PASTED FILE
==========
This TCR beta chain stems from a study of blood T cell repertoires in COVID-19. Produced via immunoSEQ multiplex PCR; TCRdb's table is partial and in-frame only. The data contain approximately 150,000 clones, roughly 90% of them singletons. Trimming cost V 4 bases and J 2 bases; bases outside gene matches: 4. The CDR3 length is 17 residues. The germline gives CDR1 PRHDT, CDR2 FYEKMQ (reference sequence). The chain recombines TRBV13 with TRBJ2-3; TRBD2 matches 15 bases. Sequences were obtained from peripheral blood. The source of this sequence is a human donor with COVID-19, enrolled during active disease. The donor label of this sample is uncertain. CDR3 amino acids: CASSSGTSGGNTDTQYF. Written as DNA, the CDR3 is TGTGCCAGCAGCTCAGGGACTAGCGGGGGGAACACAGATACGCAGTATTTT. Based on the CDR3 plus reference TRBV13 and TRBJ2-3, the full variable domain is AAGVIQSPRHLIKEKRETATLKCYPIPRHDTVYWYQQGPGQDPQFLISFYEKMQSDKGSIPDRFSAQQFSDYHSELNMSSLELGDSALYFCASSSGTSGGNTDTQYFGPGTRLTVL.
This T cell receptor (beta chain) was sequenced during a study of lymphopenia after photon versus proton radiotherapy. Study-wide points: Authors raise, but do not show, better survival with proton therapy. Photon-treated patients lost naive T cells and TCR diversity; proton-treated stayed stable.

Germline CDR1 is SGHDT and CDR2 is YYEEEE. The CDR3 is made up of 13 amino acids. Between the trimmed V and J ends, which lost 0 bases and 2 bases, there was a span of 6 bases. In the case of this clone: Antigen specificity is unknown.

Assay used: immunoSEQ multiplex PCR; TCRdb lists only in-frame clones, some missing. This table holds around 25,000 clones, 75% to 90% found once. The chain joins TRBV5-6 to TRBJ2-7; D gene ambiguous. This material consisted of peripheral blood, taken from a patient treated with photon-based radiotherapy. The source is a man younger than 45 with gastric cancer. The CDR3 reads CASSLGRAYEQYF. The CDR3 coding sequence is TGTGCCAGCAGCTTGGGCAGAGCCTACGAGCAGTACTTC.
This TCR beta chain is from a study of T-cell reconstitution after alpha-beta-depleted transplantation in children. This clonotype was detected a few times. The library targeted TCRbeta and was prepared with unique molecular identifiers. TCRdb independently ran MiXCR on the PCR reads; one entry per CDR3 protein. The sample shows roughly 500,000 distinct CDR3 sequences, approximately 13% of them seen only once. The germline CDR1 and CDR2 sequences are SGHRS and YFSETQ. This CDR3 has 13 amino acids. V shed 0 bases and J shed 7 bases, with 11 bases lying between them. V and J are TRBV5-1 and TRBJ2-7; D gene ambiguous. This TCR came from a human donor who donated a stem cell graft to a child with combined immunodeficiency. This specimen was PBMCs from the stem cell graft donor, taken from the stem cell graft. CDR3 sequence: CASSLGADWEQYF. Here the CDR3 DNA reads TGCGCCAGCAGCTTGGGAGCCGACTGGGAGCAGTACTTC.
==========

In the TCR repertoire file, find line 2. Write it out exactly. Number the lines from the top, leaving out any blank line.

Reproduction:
This T cell receptor (beta chain) was sequenced during a study of lymphopenia after photon versus proton radiotherapy. Study-wide points: Authors raise, but do not show, better survival with proton therapy. Photon-treated patients lost naive T cells and TCR diversity; proton-treated stayed stable.